- The Washington Times - Saturday, February 9, 2002

Like a lot of folk artists, Cliff Eberhardt is a singer-songwriter who schleps an acoustic guitar or two around the country for a living. Just don't expect him to sing about trains or rivers, or much other standard folk fare.

Mr. Eberhardt, 48, says his songs have been influenced as much by pop music as by folk. He describes his music as "very American."

"There's pop and old standards in there, and folk and blues and jazz and every kind of American style in there," says Mr. Eberhardt, who will appear at Jammin' Java Coffee House in Vienna at 8 p.m. Wednesday.

"I don't think I write any one kind of song, which has gotten me into trouble before, because I think people like sameness," he says.

Mr. Eberhardt started playing music right out of high school in the area of his native Berwyn, Pa. He moved to Carbondale, Ill., in the mid-1970s, where he played guitar with Shawn Colvin for a time. He moved to New York in 1978 and immersed himself in the city's folk scene, honing his acoustic chops, performing in clubs and writing. His was the voice people heard in the Chevrolet "Heartbeat of America" spots, among other advertising jingles.

He did not record his first album, "The Long Road," until 1990. It featured a duet with Richie Havens, who later covered one of Mr. Eberhardt's best-known compositions from that record, "My Father's Shoes." More recently, his songs have been covered by Lucy Kaplansky and Cry Cry Cry.

Mr. Eberhardt recently finished the studio work for his sixth album, as yet untitled. Co-produced with long-time musical collaborator and pianist Seth Farber and featuring Liz Queler on backing vocals with guest appearances from Cheryl Wheeler, Dar Williams and Mark Erelli, the CD is planned for an early summer release. On it he recorded several songs he has been performing for the past year including "Love Slips Away" and "Merry-Go-Sorry," a title which he gleaned from a book of forgotten phrases in English. It refers to laughing and crying at the same time.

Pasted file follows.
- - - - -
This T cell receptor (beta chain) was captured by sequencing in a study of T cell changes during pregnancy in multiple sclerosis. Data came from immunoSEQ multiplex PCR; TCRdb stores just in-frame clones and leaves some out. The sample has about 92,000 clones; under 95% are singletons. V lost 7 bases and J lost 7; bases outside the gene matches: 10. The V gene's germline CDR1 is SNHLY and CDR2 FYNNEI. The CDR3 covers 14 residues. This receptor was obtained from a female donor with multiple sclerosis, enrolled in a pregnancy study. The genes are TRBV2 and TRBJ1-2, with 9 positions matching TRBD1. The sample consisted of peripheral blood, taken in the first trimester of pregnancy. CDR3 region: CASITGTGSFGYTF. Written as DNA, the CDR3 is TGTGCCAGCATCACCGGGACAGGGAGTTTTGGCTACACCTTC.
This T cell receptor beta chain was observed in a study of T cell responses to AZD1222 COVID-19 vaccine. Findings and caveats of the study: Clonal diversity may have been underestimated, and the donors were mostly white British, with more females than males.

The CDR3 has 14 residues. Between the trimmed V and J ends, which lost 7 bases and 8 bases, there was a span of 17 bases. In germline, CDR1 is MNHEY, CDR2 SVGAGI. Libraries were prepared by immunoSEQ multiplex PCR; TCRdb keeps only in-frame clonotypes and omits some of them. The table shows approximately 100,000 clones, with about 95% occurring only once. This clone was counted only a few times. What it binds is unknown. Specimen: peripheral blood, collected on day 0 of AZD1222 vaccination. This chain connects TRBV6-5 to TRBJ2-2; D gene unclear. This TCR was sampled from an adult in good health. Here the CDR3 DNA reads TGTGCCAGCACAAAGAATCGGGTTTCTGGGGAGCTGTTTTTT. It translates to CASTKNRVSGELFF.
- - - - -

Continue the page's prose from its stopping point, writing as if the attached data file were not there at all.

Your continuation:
This is his longest break between records "Borders" was released on the Red House label in 1999. Mr. Eberhardt attributes the gap to injuries he suffered in an auto crash two years ago. Despite performing almost immediately after his car was rear-ended in New England which destroyed two of his prized, custom-made Granata guitars Mr. Eberhardt said that within two months of the accident, "I just couldn't walk." Now, he is fully recovered.

He compares writing songs to working a crossword puzzle and says the appeal of modern acoustic music is mostly lyrical.

"These are not banal pop lyrics," he says. "I don't think there has ever been a folk song with the lyrics 'Hit me baby one more time' [from Britney Spears' "… Baby One More Time"]. We tend to tell more stories."

Mr. Eberhardt's shows run from soulful ballads to guitar-pounding pop-rock, punctuated by his funny observations of life.

He recently returned from one of his occasional outings with the "Winter's Night" group a song-swap involving Miss Kaplansky, Miss Wheeler and John Gorka which this year focused on Midwestern venues.

The current tour, which finds Mr. Eberhardt playing to rooms seating 100 to 300, will take him far from his Williamsburg, Mass., home all the way to Alaska, a place he grew fond of during his previous six visits.

"The venues are great and lots of people come out," he says. "I find people who enjoy this music to be pretty similar everywhere I go.

"I think people have become more diverse, audiences have become more diverse now," he says. "I'm drawing better now than I was 10 years ago."

Why? "I have no idea," says Mr. Eberhardt. "I'm just really happy it happened."

WHAT: Cliff Eberhardt

WHERE: Jammin' Java Coffee House, 231 Maple Ave., Vienna

WHEN: 8 p.m. Wednesday


PHONE: 703/255-1566

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